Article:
Collective Care Digital Storytelling Project and Website

I started meeting my care needs through collective care because of the inadequacy of government funding to hire care attendants as well as homophobia and disableism from agency-provided care providers. So my friends and I familiar with grassroots organizing that centred community-based solutions to social problems started my very first care collective. I have been meeting my daily care needs (going to the bathroom, eating, maintaining my home) through a collective of volunteers from my community for almost 20 years.  Having one of, if not the longest running care collectives in north America, makes me uniquely situated to lead this research.  I also feel in taking up collective care as a site of queercrip survival and flourishing exposes oppressive normative ideologies and explores conceptual and practical frameworks for building practices to keep marginalized people safe when state interventions fail or expose marginalized communities to more violence and harm.

As so much of the learning and theory making and living of collective care happens between bodies, in private interpersonal moments the knowledge generated in this experience often remains with the people who are involved in the specific care relationships. For years now, people have approached me to share these experiences as well as create tangible resources for other people who wish to form care collectives or who have care collectives. This project is an answer to that call for a gathering of the collective knowledge generated in moments of politicized collective care. I plan on creating an interactive, social-media style website through which collaborators (including myself) can post digital media, and collectively analyze posts through comments and tagging.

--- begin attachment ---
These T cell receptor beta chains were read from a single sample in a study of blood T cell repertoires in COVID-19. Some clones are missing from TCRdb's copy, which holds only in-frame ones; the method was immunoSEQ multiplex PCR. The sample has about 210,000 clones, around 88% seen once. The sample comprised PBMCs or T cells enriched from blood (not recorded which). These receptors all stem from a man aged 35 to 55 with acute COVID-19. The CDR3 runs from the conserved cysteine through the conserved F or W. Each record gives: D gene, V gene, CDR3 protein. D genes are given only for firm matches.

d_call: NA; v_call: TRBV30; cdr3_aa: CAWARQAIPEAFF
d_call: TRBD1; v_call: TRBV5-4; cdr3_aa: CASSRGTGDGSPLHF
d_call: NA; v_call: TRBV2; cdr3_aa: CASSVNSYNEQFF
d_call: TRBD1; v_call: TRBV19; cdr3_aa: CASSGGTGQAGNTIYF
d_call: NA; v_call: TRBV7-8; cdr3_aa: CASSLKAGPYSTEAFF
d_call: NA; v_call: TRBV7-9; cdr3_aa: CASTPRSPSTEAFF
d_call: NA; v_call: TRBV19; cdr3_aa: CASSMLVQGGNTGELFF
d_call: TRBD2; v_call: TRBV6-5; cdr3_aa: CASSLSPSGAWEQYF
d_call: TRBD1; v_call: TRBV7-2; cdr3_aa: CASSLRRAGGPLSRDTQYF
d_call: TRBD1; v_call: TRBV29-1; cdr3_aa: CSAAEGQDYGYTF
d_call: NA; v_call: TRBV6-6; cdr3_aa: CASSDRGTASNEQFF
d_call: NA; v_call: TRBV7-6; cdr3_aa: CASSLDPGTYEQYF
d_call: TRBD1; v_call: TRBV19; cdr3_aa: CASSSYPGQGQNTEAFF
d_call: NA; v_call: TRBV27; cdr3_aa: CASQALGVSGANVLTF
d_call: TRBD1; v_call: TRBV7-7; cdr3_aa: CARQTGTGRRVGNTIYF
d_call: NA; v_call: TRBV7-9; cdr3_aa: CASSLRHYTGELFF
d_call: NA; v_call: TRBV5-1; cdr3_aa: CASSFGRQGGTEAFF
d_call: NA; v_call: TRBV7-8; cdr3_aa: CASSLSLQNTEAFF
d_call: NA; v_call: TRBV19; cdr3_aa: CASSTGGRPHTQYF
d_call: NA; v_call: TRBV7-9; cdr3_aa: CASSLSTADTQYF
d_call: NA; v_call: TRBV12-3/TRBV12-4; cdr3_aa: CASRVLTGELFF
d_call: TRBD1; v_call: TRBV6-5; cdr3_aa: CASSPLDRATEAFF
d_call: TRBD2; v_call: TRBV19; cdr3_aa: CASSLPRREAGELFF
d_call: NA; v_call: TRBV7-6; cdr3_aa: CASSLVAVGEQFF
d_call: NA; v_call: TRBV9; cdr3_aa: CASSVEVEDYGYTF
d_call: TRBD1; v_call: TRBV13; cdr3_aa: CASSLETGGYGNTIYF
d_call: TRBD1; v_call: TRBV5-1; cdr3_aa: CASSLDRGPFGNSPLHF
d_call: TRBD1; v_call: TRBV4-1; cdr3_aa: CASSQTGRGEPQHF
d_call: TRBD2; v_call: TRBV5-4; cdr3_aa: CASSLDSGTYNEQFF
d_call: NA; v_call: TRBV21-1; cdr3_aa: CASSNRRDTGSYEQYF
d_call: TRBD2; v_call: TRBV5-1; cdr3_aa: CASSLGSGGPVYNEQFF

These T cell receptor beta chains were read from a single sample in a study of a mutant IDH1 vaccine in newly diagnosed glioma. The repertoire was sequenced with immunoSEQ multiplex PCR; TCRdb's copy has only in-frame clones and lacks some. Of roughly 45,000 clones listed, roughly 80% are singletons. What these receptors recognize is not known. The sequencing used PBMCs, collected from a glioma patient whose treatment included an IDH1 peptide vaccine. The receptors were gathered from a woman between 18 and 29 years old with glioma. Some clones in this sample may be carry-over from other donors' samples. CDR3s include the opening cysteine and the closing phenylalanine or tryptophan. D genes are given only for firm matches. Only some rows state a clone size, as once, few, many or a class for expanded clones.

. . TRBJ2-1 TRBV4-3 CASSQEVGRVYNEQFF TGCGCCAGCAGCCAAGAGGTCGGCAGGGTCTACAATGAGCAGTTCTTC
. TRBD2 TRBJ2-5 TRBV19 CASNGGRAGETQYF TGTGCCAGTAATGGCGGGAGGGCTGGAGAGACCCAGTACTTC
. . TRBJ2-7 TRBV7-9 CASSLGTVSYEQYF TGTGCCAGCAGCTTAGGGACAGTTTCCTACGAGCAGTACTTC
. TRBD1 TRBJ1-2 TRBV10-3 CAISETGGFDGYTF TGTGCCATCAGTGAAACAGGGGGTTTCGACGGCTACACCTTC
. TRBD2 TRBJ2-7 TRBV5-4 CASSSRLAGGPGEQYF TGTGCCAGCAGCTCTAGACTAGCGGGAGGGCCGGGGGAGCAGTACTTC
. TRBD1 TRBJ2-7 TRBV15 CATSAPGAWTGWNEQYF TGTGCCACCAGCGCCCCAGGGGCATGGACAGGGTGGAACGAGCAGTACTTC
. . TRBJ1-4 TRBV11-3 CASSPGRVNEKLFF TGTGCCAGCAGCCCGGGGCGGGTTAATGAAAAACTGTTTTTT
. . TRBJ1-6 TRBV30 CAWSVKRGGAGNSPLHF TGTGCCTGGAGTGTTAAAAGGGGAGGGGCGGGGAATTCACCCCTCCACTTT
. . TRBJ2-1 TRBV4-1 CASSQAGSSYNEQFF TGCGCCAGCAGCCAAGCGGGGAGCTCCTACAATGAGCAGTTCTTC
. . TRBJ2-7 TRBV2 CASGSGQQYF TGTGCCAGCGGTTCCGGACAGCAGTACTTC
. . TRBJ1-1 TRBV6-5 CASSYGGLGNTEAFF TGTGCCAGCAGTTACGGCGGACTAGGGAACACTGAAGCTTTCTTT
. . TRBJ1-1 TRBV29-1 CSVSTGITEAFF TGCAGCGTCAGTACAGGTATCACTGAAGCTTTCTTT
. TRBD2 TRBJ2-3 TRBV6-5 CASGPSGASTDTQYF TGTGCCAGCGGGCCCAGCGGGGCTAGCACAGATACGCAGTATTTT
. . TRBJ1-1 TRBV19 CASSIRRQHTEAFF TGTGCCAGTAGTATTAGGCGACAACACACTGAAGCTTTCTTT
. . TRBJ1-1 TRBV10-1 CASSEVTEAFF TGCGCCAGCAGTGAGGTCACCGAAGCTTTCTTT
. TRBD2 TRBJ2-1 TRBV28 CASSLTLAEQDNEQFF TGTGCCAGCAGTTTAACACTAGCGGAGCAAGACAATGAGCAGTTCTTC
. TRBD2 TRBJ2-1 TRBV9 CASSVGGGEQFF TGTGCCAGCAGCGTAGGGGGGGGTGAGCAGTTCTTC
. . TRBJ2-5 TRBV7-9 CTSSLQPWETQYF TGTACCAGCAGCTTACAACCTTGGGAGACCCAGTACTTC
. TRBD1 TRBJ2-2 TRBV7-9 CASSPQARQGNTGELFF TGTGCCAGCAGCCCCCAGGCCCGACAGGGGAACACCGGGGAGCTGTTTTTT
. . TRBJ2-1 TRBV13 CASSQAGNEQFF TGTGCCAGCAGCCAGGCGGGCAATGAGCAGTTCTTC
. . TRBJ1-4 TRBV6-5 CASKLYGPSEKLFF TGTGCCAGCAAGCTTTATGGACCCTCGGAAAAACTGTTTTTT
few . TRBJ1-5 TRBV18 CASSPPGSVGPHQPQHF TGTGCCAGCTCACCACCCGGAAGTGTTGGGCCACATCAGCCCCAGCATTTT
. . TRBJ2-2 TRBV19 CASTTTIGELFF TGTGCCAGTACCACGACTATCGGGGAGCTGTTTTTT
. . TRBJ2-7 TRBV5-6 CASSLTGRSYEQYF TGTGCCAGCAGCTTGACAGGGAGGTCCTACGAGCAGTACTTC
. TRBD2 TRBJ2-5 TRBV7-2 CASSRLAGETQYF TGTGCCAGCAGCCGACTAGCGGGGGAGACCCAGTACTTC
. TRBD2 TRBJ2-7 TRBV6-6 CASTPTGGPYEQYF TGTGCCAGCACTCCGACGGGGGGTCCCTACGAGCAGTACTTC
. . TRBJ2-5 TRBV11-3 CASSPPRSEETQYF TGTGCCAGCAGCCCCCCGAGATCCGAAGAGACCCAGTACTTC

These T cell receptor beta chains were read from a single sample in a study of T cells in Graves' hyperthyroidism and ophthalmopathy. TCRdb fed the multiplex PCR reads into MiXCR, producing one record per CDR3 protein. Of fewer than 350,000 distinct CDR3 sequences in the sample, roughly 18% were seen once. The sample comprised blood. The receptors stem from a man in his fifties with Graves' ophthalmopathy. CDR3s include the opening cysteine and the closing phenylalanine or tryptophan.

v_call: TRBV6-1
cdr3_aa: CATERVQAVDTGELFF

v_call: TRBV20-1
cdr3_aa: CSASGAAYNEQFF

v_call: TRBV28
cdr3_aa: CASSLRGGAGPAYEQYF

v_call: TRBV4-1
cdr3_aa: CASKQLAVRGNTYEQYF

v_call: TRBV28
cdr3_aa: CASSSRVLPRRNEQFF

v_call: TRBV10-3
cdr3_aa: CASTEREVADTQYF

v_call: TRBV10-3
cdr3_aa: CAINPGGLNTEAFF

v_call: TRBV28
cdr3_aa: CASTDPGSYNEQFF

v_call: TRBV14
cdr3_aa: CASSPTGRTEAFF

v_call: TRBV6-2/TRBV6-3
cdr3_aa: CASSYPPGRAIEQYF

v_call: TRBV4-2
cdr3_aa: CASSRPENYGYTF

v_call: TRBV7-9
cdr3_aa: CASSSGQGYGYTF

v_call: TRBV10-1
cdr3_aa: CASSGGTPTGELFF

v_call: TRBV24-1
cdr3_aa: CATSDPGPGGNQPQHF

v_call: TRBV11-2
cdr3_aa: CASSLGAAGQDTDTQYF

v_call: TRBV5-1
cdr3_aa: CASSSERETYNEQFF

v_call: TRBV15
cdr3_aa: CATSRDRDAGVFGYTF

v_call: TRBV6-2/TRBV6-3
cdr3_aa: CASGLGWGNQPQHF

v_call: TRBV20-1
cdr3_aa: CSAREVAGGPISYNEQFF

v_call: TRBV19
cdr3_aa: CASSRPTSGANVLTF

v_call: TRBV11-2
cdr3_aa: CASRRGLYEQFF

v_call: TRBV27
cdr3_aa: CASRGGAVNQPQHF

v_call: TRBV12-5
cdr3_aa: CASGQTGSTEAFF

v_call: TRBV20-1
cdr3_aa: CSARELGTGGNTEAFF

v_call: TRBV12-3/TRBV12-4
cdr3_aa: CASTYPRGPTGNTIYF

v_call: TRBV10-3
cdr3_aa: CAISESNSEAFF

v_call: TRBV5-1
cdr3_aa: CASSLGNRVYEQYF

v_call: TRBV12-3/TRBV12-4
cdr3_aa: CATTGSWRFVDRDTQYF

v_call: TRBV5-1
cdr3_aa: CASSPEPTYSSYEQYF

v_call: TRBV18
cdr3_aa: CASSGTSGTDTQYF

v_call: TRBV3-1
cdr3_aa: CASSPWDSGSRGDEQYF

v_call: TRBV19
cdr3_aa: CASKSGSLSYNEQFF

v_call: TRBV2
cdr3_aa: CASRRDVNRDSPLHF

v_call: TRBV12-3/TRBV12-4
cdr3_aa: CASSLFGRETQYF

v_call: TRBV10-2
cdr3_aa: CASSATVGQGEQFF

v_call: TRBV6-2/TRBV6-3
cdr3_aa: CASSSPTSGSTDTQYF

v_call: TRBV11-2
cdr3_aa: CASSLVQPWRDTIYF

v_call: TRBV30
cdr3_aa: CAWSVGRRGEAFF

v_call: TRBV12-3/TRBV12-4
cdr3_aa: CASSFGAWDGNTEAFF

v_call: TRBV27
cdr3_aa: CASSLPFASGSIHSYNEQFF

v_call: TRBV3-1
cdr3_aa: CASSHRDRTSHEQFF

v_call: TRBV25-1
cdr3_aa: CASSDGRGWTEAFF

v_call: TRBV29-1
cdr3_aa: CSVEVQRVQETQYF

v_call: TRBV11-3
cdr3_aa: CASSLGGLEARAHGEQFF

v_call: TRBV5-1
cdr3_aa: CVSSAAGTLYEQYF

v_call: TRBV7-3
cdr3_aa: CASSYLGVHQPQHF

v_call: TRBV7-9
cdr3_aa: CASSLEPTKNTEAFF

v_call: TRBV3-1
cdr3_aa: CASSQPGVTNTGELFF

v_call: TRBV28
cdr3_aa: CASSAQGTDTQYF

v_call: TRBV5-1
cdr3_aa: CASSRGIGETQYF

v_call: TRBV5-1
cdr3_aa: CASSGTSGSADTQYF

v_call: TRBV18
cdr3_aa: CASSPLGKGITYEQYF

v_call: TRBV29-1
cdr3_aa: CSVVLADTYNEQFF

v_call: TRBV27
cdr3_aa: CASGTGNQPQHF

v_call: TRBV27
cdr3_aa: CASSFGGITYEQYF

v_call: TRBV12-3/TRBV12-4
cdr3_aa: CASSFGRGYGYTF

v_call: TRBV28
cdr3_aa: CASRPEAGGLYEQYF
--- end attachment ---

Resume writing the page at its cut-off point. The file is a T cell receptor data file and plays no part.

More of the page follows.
Care Cafés

I am thrilled to collaborate with Dr. Eliza Chandler, Dr. Esther Ignagni, and Kim Collins around their death cafés exploring the linkages and interdependencies between death and care.

Queercrip Porn Focus Groups

The lack of representation that fully communicates and reflects disabled people’s complex personhood is well-documented. One area of erasure that my research addresses is sexual representation. My video, want, was the first of its kind in 2006. When I embarked on my dissertation research there were a small handful (if 2 to 3 videos can count as a handful) of queercrip porn videos produced in the spirit of community-based art projects. This work is grounded in storytelling, embodied testimony, video and other participatory crip methods that are informed by transformative justice, queer theory, disability justice and radical access. Our co-created porn narratives have created spaces of community building where subjugated knowledges are revalued, practices and understandings of bodies, affect, disability and desire are transformed, and alternative worlds and imaginaries are made. I focused my dissertation on the transformative impacts of making co-created porn from a disability justice framework. I am hoping to hold between 2 and 4 focus groups where I would show the videos produced for my dissertation in order to discuss the transformative impacts of encountering queercrip porn on queer disabled communities and nondisabled queer communities.

Come See Me!

I am also really excited to be getting to know all of the fabulous people involved with the School of Disability Studies! If you are a student or faculty and you are interested in chatting about any of these things or, even things that are adjacent to any of this, please come by my office (right inside the disability studies area) or send me an email loree.erickson@ryerson.ca and say hello.